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Fish and Wildlife experts begin tracking mountain lion in San Luis Obispo

mountain lion file image.png
Posted at 6:10 PM, Nov 28, 2022

For over a week, we have been closely following the mountain lion sightings reported in the city of San Luis Obispo.

“Be aware that this is happening right now there is an increase in lion activity at the moment," said Brandon Swanson, a biologist with California's Department of Fish and Wildlife.

California Fish and Wildlife officials believe multiple mountain lions have been spotted in the San Luis Obispo region, but in the Vista Del Lago park area, it seems like there may only be one.

“I think our neighborhood is calm but cautious. It is a large cat and so everyone is kind of keeping the animals inside and kind of communicating with one another in case anything happens which is really good to see," said Paul Swigger who lives near the area.

Communication between neighbors led community member Lori J. to find out what happened to her cat "Oreo" who had been missing for a few days.

“She was typically on my fence in my backyard, but sometimes went in the creek area she was an indoor/outdoor cat," said Lori J.

After a few days of looking for Oreo and putting up missing poster signs, a neighbor told her some bad news.

“The mountain lion had Oreo in its mouth and the neck seem to be broken. I spent most of Thanksgiving mourning the loss of this cat that I raised since she was a kitten," said Lori J.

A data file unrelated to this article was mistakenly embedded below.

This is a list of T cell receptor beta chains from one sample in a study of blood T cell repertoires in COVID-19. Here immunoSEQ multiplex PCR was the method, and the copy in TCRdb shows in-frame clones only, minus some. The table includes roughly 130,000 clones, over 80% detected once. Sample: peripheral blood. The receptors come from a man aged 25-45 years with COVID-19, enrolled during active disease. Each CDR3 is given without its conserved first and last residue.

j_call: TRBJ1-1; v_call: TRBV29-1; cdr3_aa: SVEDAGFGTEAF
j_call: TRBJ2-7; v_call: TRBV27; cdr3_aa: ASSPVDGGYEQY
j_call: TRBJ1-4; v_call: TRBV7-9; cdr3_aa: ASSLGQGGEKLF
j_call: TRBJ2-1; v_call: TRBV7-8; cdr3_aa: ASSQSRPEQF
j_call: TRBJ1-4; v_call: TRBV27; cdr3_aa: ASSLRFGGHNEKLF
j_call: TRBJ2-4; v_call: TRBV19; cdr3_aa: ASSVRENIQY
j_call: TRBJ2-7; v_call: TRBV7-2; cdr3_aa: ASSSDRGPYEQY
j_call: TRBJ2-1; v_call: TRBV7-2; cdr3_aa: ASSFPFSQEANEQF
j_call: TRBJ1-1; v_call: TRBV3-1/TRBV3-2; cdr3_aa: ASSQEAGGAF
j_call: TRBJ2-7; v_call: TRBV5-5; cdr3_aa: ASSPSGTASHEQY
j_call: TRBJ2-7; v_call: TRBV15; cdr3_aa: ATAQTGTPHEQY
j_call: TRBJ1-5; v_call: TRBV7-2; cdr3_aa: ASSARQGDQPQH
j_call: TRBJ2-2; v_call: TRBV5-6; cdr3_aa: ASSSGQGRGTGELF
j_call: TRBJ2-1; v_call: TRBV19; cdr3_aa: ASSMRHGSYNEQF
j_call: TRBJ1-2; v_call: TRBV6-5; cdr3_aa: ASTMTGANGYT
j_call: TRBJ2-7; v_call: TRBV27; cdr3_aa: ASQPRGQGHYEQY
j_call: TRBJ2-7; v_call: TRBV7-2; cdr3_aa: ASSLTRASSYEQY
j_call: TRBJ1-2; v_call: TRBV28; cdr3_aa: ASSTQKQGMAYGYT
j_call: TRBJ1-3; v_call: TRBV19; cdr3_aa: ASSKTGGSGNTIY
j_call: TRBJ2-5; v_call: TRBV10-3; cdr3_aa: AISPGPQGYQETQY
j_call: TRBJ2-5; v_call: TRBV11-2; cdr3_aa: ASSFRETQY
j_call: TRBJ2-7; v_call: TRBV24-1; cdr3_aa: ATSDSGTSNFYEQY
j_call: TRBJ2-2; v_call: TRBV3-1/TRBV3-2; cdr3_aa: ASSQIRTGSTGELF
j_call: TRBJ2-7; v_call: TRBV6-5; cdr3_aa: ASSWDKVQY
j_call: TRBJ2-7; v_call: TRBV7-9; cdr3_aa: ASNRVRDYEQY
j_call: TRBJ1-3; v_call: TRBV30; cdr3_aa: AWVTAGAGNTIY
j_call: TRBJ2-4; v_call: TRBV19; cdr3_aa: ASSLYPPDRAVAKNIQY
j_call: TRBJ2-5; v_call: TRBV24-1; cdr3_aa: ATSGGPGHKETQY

Swanson said mountain lions typically do not eat pets but instead see them as competition.

“We put out some wildlife cameras in this area. We found a fresh deer kill and put a camera on that. The lion did come back at one point but seems it abandoned the kill," explained Swanson.

Fish and Wildlife officials said the cameras help them track the lion’s activity and figure out its sex and age, but as far as its current whereabouts, that is unknown at this time.

“We did have a report that shortly afterthe incident with the dog it was struck by a car so we don’t know," said Swanson.

The biologist added relocation is a tricky issue as it does not usually work and the animal ends up coming back.

Killing the animal is not something the department is considering at the moment.

“We don’t want to kill the lion. The department is very clear on that. That is the last resort and if human safety were the issue that would be the reason why. So far it’s being a lion," said Swanson.

“I would hate to see an animal like that be put down just because it’s treading through its natural area," added SLO resident Swigger.

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